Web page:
Friday, May 11, 2018

One Size Fits All Care

I've come across many people with diabetes who accept and handle their diabetes in different ways. Really and truly as much as people think diabetes is just about insulin doses, carb counts and blood sugars there are many factors that come into play when trying to manage the disease. The frustrating part of it all is that usually the care in which a person receives in clinics and hospitals alike, is the one size fits all care.

It's unfortunate because many (not all) health care providers just don't have the time or energy to sit down and focus on what the patient/person with diabetes truly needs to see the light at the end of the tunnel.   Sometimes it is a matter of listening or a matter of providing different options for care. For instance, in my case I knew my downfall came with blood sugar checking. I knew in order to avoid missed finger pokes, I needed a sensor to stay on track.    That isn't the solution for everyone, it was just one of my solutions.

I often meet with youth who live with type 1, many who have had diabetes longer than I have. They're experts in their own diabetes care, and often times they know what they're slacking in and what the answer is, but the idea of changing or putting in the extra work is daunting. I get it!  Imagine back to when you were a teenager and think about all that was on your mind, now throw in a complicated autoimmune disease.  It's daunting!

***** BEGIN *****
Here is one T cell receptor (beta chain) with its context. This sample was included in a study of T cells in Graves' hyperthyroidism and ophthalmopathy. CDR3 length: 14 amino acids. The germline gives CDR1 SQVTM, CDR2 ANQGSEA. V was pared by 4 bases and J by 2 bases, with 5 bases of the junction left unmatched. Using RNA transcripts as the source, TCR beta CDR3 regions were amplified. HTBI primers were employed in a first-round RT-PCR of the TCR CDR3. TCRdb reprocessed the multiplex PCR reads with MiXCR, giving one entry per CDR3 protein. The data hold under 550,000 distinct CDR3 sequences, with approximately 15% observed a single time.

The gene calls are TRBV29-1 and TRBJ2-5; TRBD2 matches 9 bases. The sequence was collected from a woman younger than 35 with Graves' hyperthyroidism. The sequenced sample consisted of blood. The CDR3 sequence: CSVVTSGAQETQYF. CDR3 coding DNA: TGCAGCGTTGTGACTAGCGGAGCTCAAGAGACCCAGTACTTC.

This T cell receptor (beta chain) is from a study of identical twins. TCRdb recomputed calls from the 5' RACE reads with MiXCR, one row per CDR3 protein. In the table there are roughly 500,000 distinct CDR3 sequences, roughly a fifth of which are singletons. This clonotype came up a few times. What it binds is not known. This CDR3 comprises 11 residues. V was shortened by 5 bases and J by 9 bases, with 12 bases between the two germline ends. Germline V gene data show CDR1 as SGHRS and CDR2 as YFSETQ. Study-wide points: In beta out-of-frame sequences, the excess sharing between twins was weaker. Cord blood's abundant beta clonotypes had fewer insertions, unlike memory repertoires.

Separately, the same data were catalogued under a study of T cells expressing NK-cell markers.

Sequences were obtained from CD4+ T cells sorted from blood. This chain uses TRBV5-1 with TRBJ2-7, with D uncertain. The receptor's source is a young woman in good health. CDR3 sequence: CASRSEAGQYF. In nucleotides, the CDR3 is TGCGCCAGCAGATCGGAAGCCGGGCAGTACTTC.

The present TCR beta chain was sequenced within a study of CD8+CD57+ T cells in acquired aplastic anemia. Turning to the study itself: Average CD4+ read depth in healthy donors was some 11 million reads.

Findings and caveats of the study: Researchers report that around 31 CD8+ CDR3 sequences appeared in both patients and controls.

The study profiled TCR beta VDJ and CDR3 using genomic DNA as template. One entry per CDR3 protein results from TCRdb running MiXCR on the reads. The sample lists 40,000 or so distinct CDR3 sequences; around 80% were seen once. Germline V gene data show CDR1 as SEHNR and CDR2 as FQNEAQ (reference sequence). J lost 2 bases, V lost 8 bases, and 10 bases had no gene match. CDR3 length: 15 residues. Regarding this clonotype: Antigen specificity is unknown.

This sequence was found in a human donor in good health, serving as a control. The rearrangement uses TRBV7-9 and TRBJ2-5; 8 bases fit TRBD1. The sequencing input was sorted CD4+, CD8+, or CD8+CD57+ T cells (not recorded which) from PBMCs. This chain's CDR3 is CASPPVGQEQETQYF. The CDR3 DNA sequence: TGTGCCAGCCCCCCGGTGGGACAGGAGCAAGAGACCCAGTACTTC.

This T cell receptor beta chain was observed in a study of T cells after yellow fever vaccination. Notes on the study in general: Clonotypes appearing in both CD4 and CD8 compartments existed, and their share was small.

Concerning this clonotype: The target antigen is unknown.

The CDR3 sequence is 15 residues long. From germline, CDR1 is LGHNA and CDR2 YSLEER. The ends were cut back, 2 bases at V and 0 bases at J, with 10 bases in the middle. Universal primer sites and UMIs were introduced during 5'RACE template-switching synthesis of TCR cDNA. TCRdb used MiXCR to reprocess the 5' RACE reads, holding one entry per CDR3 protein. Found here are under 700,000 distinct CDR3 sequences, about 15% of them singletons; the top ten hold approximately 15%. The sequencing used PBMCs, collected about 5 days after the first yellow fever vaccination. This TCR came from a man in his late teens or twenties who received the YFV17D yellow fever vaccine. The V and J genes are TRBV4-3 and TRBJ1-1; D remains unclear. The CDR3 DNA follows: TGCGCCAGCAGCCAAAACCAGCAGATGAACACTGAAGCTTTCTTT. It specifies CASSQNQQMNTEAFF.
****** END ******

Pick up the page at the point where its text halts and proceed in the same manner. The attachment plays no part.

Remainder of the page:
The care one person needs can be completely different than the next.  It's about listening and finding out what the obstacle is and how as a whole community (I'm talking family members, healthcare team, friends etc.) can help the person with diabetes in a way that makes THEM feel comfortable in managing their diabetes in a successful way.


Thursday, May 10, 2018

The Running Shoe Effect

Does anyone else feel like as soon as they put their running shoes on, their blood sugar decides to plummet?  I could be running high all day, but as soon as I pull out my Nikes from the closet and lace them up, my blood sugars begin to trend down, causing a delay in said exercise.

Yesterday, M and I decided to go for a hike after dinner. My blood sugar was 6 mmol/Land steady, and I really wanted to not treat pre-hike because 6 mmol/L is a lovely number to be at.  Unfortunately, as soon as we parked our car in the lot before the trail, and began our way through the hilly dirt trail, M scanned my sensor and said, "You're at 5 mmol/L and heading DOWN!" Of course, that 6 didn't last very long before I was having to eat candies for the entire hike because being stubborn and wanting to hike, I wasn't willing to turn around and go home.